At the heart of the PAMANA project lies the local structures who are our target groups, the local structures includes local government structures, religious and traditional institutions which consist youth leaders in the church, religious leaders, traditional leaders, civil society organizations, and private sector actors consisting of farmers groups, cooperative societies, radio stations, district farmers associations; direct beneficiaries from most vulnerable groups amongst the host, refugee and Internally Displaced Persons’ (IDP) communities.
Community Development Centre – CDC has been empowering these local structures through the gender and PSEA trainings specifically in regard to access to and management of natural resources to equip these actors with the knowledge and tools needed to respond effectively to crises and interactive Gender and PSEA sessions in regard to access to services during crises which are conducted prior to distribution services. Through awareness-building exercises, local structures were sensitized to gender-related issues and PSEA, Now having increased understanding are adapting and demonstrating huge change of mind-set. Seeking to create a protective environment for vulnerable populations, especially women and children, are susceptible to exploitation and abuse in humanitarian crises; Community Development Centre – CDC’s sessions played the role of raising awareness about PSEA protocols and promoting a zero-tolerance approach to such misconduct. We additionally use posters display in the areas in the community to further the important information and by actively involving local structures in this effort, the project sought to create a network of safeguarding agents within the communities.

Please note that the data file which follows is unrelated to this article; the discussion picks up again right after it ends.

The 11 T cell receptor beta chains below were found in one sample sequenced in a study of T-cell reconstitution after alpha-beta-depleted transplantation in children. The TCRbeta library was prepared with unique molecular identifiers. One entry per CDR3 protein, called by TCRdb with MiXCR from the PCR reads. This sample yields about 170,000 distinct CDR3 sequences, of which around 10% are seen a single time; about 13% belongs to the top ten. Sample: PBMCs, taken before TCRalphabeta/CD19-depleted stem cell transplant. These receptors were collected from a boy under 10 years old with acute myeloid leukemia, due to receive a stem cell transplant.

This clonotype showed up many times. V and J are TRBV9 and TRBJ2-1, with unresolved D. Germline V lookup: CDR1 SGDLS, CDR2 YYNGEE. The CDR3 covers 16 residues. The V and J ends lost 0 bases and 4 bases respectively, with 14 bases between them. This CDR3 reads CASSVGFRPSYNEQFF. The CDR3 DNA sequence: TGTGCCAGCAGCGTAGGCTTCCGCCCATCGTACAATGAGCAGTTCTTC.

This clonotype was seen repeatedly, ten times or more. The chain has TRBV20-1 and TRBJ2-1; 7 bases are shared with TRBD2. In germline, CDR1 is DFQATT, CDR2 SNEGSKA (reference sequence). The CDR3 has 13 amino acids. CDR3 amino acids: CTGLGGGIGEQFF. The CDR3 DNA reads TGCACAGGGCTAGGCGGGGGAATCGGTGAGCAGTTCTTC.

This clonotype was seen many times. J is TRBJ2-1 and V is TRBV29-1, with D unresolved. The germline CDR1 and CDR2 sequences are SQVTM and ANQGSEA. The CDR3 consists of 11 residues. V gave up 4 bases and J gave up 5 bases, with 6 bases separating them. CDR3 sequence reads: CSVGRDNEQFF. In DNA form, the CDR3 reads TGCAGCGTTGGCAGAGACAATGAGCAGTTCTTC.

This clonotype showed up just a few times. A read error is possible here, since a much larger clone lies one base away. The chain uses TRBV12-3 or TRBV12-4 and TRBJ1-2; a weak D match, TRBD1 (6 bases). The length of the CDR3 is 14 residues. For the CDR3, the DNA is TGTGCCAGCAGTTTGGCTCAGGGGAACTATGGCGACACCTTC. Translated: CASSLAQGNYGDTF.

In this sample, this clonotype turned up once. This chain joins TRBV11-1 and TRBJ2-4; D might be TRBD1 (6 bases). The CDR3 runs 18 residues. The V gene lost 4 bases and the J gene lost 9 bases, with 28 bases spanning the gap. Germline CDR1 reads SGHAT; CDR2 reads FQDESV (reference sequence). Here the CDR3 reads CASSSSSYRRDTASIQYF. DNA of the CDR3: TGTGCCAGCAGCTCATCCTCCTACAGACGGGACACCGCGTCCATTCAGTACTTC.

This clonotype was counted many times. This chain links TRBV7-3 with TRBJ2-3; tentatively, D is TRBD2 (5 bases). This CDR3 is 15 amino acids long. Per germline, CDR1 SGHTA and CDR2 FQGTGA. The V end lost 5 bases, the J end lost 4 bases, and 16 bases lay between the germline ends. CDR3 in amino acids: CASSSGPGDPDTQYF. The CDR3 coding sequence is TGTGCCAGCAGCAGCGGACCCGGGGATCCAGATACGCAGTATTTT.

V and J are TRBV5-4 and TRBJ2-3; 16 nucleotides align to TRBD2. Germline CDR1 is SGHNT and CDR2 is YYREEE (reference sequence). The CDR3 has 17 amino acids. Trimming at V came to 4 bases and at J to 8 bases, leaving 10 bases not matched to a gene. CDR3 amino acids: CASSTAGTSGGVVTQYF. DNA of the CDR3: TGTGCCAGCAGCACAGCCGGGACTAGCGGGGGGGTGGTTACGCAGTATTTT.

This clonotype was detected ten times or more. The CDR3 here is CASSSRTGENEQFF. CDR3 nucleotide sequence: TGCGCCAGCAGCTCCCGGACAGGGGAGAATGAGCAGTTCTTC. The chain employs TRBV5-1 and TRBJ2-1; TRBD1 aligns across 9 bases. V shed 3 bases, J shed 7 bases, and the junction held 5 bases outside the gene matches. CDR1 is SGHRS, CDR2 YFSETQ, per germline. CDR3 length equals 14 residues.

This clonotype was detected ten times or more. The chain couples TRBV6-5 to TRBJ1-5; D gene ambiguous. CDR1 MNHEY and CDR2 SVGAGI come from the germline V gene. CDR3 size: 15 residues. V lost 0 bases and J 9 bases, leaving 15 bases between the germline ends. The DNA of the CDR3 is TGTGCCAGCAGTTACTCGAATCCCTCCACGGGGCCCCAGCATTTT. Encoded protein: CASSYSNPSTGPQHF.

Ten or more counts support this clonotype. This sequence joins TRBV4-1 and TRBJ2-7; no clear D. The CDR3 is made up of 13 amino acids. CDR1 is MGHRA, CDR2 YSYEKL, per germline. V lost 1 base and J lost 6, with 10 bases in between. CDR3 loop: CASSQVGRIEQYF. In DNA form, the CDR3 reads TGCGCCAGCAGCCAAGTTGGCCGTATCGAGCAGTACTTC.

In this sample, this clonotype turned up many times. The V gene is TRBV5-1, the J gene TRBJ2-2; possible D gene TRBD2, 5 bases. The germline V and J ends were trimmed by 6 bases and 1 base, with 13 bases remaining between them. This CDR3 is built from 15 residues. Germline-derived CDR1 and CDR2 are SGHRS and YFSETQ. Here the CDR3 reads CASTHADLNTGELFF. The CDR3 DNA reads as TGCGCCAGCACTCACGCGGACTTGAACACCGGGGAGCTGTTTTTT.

The impact of the PAMANA project’s training and sessions was evident in the improved responsiveness of local structures and as the project progressed, we witnessed a growing sense of agency and confidence among community leaders, leading to more efficient and equitable service distribution.
Access to services during crises is often hindered by logistical challenges and societal barriers in regard to access to and management of natural resources. By empowering local structures and enhancing their capacity, the PAMANA project sought to streamline the distribution process and bridge gaps in service delivery. Through their newfound knowledge and skills, community leaders and service providers were better equipped to address the immediate needs of their communities, ensuring that essential services reached those who needed them the most.
The PAMANA project serves as a catalyst for sustained progress, and ongoing support and collaboration are crucial to its success. As we move forward, we remain committed to promoting gender equality, safeguarding vulnerable populations, and building stronger, more resilient communities in South Sudan and Uganda. Together, we can foster lasting change and ensure that no one is left behind during times of crisis.